Welcome to the 3rd Annual NY Beer Craft Week. As you’ve probably guessed, this seven-day festival focuses on beer, those glorious, malty, hoppy, fizzy concoctions from small breweries all over the country. Read more »
It’s been a busy couple months of eating it up for the New York Press, especially in Brooklyn with one trek all the way up to 112th Street in Harlem. Here are the latest and greatest published reviews I have done.
Hot Bird in Fort Greene
“Hot Bird is owned by Frank Moe, the proprietor of Rope, Fort Greene’s popular art-student filled bar. Though Rope never hooked me in, Hot Bird is a different story. The bar gets its name from the famous chicken place that used to shell out roasted birds and ribs until it closed in the early 1990s, and while the restaurant doesn’t remain, the bright yellow signs that still deck a few building walls off of Vanderbilt and Atlantic avenues have become iconic ads. One, which towers over the bar’s spacious front yard, only enhances the new bar’s appeal.” (read the rest here)
It’s a sad day when pizza disappoints, review of Paulie Gee’s in Greenpoint:
“New York feels so saturated with Neapolitan-style pizza restaurants that you can barely throw a wad of dough without hitting a wood-fired pie in any neighborhood. Greenpoint is just the latest area to embrace the trend with Paulie Gee’s, which opened mid-March in the old Paloma space. Run by its namesake, Paul Gianonne, this rustic restaurant is nestled in the hippest part of the neighborhood near staples like The Pencil Factory and The Black Rabbit, and, from the look of the crowd gathered on a recent weekday night, this joint is gearing up to become a permanent fixture.” – New York Press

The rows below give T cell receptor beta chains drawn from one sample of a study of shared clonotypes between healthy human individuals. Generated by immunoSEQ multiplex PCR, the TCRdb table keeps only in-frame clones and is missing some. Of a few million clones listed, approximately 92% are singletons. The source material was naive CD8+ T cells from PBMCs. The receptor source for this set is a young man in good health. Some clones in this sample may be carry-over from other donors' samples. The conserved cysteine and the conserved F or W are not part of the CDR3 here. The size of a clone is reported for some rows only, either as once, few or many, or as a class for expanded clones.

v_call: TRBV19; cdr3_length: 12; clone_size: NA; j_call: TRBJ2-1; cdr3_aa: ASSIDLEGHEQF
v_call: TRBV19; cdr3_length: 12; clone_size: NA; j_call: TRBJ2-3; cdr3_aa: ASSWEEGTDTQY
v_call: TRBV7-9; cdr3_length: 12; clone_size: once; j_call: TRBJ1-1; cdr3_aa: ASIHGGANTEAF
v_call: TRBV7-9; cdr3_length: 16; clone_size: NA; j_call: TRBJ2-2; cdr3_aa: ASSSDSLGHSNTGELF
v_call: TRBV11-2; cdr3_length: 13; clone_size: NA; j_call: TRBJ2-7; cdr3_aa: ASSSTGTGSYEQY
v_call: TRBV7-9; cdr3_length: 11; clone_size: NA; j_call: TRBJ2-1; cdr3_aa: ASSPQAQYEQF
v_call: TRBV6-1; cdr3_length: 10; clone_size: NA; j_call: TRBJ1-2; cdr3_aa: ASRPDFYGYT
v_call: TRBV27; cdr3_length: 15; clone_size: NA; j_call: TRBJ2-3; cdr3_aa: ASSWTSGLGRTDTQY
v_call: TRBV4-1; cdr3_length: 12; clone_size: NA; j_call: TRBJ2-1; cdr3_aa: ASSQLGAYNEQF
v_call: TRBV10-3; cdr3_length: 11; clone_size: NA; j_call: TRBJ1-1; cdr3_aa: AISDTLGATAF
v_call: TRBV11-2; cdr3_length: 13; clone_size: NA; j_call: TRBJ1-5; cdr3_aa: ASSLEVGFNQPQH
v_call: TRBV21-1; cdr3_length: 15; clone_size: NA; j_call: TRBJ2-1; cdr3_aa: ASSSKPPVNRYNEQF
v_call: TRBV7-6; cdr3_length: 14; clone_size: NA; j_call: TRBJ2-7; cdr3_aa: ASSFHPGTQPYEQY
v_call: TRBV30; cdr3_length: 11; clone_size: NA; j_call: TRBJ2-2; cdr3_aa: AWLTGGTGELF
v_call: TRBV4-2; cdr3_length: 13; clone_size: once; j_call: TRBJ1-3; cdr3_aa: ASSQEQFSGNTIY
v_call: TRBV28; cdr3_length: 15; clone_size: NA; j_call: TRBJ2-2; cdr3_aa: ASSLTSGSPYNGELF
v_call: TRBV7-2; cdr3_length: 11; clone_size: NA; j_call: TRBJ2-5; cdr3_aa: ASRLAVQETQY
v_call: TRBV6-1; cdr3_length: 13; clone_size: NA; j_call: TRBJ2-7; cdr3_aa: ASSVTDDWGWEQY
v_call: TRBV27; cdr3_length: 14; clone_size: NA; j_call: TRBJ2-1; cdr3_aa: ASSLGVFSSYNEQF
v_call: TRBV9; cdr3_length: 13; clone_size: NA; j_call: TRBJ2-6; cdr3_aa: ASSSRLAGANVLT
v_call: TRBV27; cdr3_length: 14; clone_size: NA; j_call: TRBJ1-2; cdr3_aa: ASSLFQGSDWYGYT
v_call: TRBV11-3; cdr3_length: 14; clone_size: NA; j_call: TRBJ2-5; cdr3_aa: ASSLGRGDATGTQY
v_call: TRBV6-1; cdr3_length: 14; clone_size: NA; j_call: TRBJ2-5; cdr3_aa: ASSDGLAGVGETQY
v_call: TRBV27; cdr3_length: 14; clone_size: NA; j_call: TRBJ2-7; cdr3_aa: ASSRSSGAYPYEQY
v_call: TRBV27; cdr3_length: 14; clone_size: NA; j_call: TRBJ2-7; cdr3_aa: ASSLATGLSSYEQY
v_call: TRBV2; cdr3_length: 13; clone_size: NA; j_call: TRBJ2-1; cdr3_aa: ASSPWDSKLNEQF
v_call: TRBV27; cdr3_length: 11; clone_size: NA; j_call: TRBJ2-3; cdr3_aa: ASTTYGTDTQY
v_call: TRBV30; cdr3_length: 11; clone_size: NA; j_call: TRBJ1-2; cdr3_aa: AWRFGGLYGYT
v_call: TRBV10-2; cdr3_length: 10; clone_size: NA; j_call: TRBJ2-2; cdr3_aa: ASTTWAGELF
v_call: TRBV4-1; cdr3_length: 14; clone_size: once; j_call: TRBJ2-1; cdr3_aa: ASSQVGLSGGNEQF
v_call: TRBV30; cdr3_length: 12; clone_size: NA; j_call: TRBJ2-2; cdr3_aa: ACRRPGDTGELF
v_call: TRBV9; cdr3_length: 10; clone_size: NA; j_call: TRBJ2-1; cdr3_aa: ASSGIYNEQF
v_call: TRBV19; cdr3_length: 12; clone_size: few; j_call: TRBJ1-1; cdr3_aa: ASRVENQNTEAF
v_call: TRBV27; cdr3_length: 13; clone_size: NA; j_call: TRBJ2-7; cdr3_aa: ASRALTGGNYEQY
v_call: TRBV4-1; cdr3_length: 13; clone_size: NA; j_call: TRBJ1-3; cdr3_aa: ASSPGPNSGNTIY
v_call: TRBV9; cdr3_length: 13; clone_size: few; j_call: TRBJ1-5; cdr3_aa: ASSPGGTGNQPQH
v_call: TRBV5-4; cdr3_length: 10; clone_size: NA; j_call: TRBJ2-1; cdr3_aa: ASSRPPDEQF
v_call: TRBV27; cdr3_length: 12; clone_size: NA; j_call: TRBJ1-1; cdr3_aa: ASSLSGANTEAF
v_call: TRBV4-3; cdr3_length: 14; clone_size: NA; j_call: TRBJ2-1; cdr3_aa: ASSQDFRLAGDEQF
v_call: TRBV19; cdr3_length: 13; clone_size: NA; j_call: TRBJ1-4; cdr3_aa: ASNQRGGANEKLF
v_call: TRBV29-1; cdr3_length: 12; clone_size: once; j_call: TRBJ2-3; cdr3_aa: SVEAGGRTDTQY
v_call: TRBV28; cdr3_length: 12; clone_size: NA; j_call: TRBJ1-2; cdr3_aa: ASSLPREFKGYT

Can I just tell you that I love coffee? Love, love, LOVE the stuff, and, because I drink it black, it totally makes my day when I stumble across a really good cup. At RBC NYC in Tribeca, they have gone all out there. Enter, the Slayer. This variable pressure machine is the only one on the East Coast, and one of 20 in the entire WORLD. Wow. Handcrafted in Seattle, I can see why this beast is so special. The three level system (which I am writing about for the New York Press right now, so more later*), draws out a perfectly smooth, buttery shot of espresso. I was buzzing so hard core after going there. Of course, I also sampled a cup of drip Sumatra. Yum. It’s no wonder the New York Times included it in their great coffee shop round up. But there was a downfall, all that coffee and no bathroom.
*Update: Here is the New York Press piece about RBC NYC.
Hey kids, I figure you have noticed I have been slooooooow at posting. I guess the more you write about the food the harder it is to keep up the blog. The good news is, there are tons of reviews for you to read! I have also started writing for Edible Brooklyn, which is pretty exciting. Anyway, all these restaurants are Mexican themed, my favorite. Click the link to read full review.
Time to round up some of my latest, tantalizing food reviews for your enjoyment. Yum yum!